We have been raving about the new Norco Bike lineup since July when we launched the 2013 models including the new Norco Range that sports a 650B/27.5″ wheelset. Validation can come in many forms but the Bike Magazine Bible of Bike Tests put the Range 1 through the paces and has won over the team of testers. Taking home a Tester’s Choice pick the Range is touted as “the complete package” for all mountain riding.
Article by Bike Magazine/Ryan Labar
NORCO RANGE KILLER B-1
Weight: 30.7 pounds
Final Take: A well-executed bike that makes some sacrifices to its climbing abilities so that there are no sacrifices excuses-on the descents.
On paper, or at least the internet forums, the buzz surrounding the Range Killer B should be focused on its 650b wheels. On the trail, however, the new wheel size proves somewhat of a moot point, as the other changes Norco made to its 160-millimeter all-mountain bike overshadow the slight increase in wheel size.
This year’s Range receives a complete redesign, giving it a more refined tubeset, size-specific geometry and a reworked suspension linkage, or as Norco calls it, “Gravity Tuned:’ The revamped suspension features a rearward axle-path in the beginning of its travel, allowing the Range to smash smoothly though fast, big, square-edged hits, providing a bit of stability when pushing through corners and G-outs, and adding a bit of anti-squat while pedaling at speed.
While this axle path helps the Norco eat up big hits and pedal well in the big ring, it bites back when climbing requires the granny ring. Every pedal stroke here causes the shock to extend to an almost distracting degree, and the bike to bounce. This could be a deal-breaker for riders who spend alot of time climbing in the small chainring.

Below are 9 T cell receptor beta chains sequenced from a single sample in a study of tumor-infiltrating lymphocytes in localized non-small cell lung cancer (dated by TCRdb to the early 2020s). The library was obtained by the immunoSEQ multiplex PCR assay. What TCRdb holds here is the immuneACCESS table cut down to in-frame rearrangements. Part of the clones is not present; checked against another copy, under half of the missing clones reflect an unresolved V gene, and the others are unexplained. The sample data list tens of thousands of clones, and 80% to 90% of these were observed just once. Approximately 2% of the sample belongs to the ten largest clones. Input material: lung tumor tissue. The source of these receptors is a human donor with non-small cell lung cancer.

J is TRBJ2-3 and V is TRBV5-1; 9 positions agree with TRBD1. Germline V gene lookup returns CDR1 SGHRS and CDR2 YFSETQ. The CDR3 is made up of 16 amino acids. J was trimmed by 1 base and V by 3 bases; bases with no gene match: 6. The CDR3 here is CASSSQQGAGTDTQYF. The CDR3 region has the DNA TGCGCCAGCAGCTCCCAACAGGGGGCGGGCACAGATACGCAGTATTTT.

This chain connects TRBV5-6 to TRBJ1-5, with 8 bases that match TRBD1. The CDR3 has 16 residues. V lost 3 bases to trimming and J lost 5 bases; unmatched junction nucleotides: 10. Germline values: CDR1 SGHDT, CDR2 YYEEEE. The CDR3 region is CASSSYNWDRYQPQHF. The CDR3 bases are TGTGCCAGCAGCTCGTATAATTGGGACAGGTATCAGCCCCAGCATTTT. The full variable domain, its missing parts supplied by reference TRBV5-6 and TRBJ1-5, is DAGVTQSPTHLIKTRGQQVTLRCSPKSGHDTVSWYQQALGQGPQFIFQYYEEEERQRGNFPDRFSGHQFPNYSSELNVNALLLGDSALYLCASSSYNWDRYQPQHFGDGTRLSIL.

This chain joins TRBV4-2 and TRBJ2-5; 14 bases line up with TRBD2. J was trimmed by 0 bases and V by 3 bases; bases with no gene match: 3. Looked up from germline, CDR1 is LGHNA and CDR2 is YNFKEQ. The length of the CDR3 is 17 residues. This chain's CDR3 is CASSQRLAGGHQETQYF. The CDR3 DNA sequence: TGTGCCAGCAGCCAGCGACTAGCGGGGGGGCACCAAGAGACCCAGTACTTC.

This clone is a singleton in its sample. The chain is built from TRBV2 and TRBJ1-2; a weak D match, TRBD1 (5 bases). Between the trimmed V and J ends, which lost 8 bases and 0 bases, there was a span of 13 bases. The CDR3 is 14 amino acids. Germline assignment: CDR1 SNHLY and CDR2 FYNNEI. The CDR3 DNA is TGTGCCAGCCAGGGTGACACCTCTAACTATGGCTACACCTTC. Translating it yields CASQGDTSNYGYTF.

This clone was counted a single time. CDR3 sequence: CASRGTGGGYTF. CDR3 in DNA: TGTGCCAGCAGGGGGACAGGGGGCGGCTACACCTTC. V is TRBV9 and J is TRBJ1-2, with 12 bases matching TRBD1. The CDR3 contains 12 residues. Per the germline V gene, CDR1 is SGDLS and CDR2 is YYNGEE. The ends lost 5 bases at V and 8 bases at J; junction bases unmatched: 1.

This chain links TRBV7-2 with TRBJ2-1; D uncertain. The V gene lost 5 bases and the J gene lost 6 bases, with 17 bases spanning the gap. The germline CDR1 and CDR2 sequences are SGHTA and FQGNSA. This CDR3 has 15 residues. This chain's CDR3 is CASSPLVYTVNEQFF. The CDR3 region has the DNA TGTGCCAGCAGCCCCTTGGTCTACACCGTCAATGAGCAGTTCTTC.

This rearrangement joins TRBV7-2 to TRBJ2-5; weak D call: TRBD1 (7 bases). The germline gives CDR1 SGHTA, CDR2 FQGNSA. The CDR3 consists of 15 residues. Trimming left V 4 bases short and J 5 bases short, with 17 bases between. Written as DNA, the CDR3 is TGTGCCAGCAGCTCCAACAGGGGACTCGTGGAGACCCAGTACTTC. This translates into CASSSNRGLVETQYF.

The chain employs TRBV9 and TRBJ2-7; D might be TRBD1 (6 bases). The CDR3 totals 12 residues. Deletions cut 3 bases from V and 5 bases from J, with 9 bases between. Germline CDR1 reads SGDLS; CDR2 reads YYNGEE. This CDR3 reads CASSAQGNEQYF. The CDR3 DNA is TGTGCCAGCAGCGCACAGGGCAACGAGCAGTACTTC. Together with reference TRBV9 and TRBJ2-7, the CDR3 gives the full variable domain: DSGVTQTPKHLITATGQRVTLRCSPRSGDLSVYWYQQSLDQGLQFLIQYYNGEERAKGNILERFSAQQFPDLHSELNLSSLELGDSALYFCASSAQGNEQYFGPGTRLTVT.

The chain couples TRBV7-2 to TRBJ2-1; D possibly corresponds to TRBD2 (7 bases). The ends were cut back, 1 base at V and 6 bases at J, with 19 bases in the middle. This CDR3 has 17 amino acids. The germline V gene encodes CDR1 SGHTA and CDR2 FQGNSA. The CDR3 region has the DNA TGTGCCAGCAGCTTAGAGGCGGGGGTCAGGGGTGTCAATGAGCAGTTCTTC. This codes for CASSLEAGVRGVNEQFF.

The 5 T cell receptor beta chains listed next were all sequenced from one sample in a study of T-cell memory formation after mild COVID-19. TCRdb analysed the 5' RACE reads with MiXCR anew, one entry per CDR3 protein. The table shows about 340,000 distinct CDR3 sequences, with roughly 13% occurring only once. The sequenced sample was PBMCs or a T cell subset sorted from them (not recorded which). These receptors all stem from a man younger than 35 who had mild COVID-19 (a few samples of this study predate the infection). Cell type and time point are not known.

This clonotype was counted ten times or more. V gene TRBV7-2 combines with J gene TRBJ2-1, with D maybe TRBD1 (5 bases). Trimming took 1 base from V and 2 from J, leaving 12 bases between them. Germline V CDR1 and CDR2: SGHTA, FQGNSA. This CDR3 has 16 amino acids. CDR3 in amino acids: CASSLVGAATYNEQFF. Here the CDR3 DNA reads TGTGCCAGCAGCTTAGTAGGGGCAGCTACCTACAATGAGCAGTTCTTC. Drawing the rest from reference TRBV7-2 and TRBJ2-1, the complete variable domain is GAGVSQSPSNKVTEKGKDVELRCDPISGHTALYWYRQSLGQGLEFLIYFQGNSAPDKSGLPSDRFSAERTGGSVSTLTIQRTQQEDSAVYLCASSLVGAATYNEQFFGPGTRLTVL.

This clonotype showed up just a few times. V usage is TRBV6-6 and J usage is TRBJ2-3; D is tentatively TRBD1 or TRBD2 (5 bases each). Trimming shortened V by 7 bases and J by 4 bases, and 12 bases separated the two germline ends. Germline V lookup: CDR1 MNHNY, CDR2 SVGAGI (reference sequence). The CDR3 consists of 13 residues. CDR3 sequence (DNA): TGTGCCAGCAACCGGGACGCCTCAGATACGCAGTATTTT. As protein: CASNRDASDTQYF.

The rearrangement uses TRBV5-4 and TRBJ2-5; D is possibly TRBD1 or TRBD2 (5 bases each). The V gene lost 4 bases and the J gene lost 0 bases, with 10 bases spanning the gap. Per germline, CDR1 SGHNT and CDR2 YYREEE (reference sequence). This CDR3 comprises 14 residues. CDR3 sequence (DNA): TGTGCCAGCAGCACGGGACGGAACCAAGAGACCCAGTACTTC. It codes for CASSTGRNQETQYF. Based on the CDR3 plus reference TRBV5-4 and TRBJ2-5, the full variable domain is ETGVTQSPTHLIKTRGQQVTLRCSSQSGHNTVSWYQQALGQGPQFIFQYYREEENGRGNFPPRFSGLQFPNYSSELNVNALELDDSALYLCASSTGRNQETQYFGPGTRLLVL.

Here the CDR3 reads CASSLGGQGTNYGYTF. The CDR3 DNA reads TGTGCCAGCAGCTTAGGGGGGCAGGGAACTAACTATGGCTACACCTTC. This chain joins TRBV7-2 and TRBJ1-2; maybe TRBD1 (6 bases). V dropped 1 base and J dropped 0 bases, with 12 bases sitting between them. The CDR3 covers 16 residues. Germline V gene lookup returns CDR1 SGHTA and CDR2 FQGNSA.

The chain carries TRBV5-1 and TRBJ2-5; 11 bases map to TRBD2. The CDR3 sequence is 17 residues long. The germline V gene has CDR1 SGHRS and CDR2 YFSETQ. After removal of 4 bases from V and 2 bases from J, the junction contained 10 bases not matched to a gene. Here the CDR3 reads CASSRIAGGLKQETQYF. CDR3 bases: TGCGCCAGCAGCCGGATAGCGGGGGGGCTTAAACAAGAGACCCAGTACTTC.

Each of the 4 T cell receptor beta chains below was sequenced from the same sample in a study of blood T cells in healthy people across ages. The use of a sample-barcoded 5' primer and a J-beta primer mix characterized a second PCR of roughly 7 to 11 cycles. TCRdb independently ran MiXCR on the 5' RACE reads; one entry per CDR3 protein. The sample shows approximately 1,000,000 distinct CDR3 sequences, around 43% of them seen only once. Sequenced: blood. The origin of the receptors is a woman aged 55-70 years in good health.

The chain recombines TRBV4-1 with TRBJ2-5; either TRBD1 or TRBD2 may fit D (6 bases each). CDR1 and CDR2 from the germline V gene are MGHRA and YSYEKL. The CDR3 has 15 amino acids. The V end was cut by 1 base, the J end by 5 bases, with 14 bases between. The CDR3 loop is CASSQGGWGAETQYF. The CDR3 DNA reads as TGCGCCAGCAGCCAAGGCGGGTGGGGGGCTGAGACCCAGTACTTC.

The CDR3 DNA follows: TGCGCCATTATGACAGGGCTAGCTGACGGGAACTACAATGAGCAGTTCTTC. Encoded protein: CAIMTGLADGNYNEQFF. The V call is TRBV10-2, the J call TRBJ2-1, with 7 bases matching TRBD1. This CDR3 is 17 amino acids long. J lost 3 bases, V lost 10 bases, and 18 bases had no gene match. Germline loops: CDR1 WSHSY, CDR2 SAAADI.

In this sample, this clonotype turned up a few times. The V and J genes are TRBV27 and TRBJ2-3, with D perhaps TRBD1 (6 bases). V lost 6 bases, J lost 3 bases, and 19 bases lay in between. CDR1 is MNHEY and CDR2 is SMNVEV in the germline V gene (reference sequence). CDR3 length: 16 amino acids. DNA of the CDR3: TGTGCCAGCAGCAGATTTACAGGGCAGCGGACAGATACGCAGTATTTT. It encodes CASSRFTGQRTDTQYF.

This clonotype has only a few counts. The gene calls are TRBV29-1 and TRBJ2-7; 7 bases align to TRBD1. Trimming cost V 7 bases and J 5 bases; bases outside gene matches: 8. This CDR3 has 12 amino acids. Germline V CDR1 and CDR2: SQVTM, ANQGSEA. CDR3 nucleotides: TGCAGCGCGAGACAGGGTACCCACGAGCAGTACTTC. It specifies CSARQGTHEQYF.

Adding to the Range’s descending and cornering capabilities, which earned unanimous praise, are a stiff frame front-to-back and an aggressive, slack geometry. One thing we noticed on the Range was that its big-ish wheels seemed to carry speed in a rather sneaky manner. It’s like driving a new car after owning an old beater, and suddenly noticing that you are doing 25 over. We found ourselves over-clearing jumps and rocketing through technical sections without extra effort or the perception of added speed-and everything about that is a good thing.
For this category, the parts hanging off the Range are nearly flawless-it featured a short stem, wide bars, Fox 34 fork Avid XO Trail brakes, SRAM drivetrain with a Type 2 rear derailleur, Schwalbe Hans Dampf tires and a chainguide with bashguard.This is one bike that we were happy to ride straight out of the box. -RYAN LABAR